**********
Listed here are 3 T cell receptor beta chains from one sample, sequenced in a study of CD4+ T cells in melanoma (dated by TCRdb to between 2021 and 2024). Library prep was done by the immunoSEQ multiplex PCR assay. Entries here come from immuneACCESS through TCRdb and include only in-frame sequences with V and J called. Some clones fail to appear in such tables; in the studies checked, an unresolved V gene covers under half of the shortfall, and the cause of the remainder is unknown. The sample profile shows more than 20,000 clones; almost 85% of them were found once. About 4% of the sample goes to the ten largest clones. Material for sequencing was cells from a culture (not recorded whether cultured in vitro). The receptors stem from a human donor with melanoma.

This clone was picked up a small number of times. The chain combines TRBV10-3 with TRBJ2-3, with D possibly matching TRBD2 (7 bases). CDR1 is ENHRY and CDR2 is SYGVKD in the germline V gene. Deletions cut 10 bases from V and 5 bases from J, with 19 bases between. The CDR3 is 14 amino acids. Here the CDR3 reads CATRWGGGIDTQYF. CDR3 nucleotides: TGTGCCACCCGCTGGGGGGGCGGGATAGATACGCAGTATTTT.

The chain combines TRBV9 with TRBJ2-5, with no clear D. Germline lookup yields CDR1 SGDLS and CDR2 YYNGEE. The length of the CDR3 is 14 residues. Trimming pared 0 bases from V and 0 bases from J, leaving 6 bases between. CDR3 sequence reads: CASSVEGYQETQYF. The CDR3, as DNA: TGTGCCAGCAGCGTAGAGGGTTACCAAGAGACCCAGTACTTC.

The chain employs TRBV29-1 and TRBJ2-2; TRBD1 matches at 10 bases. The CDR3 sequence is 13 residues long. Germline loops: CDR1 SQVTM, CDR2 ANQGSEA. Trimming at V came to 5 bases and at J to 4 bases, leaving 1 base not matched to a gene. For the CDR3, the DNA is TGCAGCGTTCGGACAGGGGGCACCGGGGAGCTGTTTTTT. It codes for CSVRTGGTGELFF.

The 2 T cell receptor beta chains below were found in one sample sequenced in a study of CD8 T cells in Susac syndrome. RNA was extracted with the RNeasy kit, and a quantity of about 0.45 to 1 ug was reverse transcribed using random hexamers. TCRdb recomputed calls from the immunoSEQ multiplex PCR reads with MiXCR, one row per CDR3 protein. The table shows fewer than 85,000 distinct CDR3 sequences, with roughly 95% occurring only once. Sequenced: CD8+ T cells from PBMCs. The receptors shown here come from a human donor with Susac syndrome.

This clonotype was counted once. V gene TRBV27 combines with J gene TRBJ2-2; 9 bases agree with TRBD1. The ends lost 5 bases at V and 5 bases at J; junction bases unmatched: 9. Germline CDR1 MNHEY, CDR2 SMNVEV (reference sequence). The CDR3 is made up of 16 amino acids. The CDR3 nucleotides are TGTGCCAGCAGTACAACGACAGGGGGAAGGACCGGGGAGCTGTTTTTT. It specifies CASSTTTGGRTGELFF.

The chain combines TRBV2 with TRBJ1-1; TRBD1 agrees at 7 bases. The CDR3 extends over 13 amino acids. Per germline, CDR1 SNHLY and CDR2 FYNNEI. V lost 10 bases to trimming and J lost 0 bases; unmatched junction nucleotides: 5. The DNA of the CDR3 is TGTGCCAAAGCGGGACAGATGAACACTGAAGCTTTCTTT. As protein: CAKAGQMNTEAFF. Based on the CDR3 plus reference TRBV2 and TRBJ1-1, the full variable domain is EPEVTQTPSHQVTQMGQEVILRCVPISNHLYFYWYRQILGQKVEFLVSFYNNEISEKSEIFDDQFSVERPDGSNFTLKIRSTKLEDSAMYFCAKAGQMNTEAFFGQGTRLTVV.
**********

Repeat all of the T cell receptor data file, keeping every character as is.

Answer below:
Listed here are 3 T cell receptor beta chains from one sample, sequenced in a study of CD4+ T cells in melanoma (dated by TCRdb to between 2021 and 2024). Library prep was done by the immunoSEQ multiplex PCR assay. Entries here come from immuneACCESS through TCRdb and include only in-frame sequences with V and J called. Some clones fail to appear in such tables; in the studies checked, an unresolved V gene covers under half of the shortfall, and the cause of the remainder is unknown. The sample profile shows more than 20,000 clones; almost 85% of them were found once. About 4% of the sample goes to the ten largest clones. Material for sequencing was cells from a culture (not recorded whether cultured in vitro). The receptors stem from a human donor with melanoma.

This clone was picked up a small number of times. The chain combines TRBV10-3 with TRBJ2-3, with D possibly matching TRBD2 (7 bases). CDR1 is ENHRY and CDR2 is SYGVKD in the germline V gene. Deletions cut 10 bases from V and 5 bases from J, with 19 bases between. The CDR3 is 14 amino acids. Here the CDR3 reads CATRWGGGIDTQYF. CDR3 nucleotides: TGTGCCACCCGCTGGGGGGGCGGGATAGATACGCAGTATTTT.

The chain combines TRBV9 with TRBJ2-5, with no clear D. Germline lookup yields CDR1 SGDLS and CDR2 YYNGEE. The length of the CDR3 is 14 residues. Trimming pared 0 bases from V and 0 bases from J, leaving 6 bases between. CDR3 sequence reads: CASSVEGYQETQYF. The CDR3, as DNA: TGTGCCAGCAGCGTAGAGGGTTACCAAGAGACCCAGTACTTC.

The chain employs TRBV29-1 and TRBJ2-2; TRBD1 matches at 10 bases. The CDR3 sequence is 13 residues long. Germline loops: CDR1 SQVTM, CDR2 ANQGSEA. Trimming at V came to 5 bases and at J to 4 bases, leaving 1 base not matched to a gene. For the CDR3, the DNA is TGCAGCGTTCGGACAGGGGGCACCGGGGAGCTGTTTTTT. It codes for CSVRTGGTGELFF.

The 2 T cell receptor beta chains below were found in one sample sequenced in a study of CD8 T cells in Susac syndrome. RNA was extracted with the RNeasy kit, and a quantity of about 0.45 to 1 ug was reverse transcribed using random hexamers. TCRdb recomputed calls from the immunoSEQ multiplex PCR reads with MiXCR, one row per CDR3 protein. The table shows fewer than 85,000 distinct CDR3 sequences, with roughly 95% occurring only once. Sequenced: CD8+ T cells from PBMCs. The receptors shown here come from a human donor with Susac syndrome.

This clonotype was counted once. V gene TRBV27 combines with J gene TRBJ2-2; 9 bases agree with TRBD1. The ends lost 5 bases at V and 5 bases at J; junction bases unmatched: 9. Germline CDR1 MNHEY, CDR2 SMNVEV (reference sequence). The CDR3 is made up of 16 amino acids. The CDR3 nucleotides are TGTGCCAGCAGTACAACGACAGGGGGAAGGACCGGGGAGCTGTTTTTT. It specifies CASSTTTGGRTGELFF.

The chain combines TRBV2 with TRBJ1-1; TRBD1 agrees at 7 bases. The CDR3 extends over 13 amino acids. Per germline, CDR1 SNHLY and CDR2 FYNNEI. V lost 10 bases to trimming and J lost 0 bases; unmatched junction nucleotides: 5. The DNA of the CDR3 is TGTGCCAAAGCGGGACAGATGAACACTGAAGCTTTCTTT. As protein: CAKAGQMNTEAFF. Based on the CDR3 plus reference TRBV2 and TRBJ1-1, the full variable domain is EPEVTQTPSHQVTQMGQEVILRCVPISNHLYFYWYRQILGQKVEFLVSFYNNEISEKSEIFDDQFSVERPDGSNFTLKIRSTKLEDSAMYFCAKAGQMNTEAFFGQGTRLTVV.